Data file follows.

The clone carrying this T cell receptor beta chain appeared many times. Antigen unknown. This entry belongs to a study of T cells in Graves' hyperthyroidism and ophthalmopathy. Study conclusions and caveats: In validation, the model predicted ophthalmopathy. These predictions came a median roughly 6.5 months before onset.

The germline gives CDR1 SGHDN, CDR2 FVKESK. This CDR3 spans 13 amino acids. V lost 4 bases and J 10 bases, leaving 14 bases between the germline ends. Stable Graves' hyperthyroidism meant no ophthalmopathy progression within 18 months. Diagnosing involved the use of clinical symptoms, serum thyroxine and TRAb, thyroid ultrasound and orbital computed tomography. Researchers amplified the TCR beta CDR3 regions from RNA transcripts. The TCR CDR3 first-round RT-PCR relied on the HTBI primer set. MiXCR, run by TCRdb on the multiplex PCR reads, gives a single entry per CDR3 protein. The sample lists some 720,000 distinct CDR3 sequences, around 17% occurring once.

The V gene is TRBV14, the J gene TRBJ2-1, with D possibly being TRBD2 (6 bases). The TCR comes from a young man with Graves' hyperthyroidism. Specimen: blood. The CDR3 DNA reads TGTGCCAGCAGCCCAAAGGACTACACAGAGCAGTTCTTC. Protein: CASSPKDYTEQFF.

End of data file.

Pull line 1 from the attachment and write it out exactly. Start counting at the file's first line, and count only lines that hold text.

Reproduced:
The clone carrying this T cell receptor beta chain appeared many times. Antigen unknown. This entry belongs to a study of T cells in Graves' hyperthyroidism and ophthalmopathy. Study conclusions and caveats: In validation, the model predicted ophthalmopathy. These predictions came a median roughly 6.5 months before onset.